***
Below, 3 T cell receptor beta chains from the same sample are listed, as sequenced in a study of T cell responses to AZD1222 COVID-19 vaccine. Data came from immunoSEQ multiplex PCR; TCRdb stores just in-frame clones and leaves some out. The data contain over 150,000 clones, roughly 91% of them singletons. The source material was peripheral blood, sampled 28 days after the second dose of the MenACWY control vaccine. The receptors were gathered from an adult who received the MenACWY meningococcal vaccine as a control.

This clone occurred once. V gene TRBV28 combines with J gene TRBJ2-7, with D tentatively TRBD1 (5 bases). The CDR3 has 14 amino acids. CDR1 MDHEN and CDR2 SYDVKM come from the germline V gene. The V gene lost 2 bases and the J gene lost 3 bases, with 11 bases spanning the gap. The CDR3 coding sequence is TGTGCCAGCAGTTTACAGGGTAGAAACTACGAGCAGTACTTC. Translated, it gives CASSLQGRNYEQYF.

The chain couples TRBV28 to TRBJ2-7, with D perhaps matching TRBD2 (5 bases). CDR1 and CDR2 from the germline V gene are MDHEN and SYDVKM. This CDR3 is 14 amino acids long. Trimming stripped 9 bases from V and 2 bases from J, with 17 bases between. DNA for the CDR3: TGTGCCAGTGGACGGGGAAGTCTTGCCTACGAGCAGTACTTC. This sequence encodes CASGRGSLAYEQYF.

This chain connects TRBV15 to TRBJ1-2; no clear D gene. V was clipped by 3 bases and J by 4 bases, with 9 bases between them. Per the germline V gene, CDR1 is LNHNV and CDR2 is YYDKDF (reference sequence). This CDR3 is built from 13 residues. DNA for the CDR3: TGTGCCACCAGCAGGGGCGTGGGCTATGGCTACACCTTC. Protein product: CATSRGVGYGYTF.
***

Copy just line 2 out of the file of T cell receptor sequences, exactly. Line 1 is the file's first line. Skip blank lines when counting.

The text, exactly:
This clone occurred once. V gene TRBV28 combines with J gene TRBJ2-7, with D tentatively TRBD1 (5 bases). The CDR3 has 14 amino acids. CDR1 MDHEN and CDR2 SYDVKM come from the germline V gene. The V gene lost 2 bases and the J gene lost 3 bases, with 11 bases spanning the gap. The CDR3 coding sequence is TGTGCCAGCAGTTTACAGGGTAGAAACTACGAGCAGTACTTC. Translated, it gives CASSLQGRNYEQYF.